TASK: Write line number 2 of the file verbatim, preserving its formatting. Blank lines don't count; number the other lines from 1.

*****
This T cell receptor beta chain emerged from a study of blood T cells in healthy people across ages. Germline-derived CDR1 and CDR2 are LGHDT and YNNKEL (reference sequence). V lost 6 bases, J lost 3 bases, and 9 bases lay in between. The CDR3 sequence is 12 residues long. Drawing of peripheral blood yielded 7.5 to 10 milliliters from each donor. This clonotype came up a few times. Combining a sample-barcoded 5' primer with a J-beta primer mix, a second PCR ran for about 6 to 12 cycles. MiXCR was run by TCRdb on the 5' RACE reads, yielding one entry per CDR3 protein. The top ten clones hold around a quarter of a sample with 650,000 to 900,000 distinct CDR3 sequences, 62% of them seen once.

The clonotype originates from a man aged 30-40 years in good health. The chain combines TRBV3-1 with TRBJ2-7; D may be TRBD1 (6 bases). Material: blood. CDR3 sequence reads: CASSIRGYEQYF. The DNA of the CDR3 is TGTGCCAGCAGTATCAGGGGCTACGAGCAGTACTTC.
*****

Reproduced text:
The clonotype originates from a man aged 30-40 years in good health. The chain combines TRBV3-1 with TRBJ2-7; D may be TRBD1 (6 bases). Material: blood. CDR3 sequence reads: CASSIRGYEQYF. The DNA of the CDR3 is TGTGCCAGCAGTATCAGGGGCTACGAGCAGTACTTC.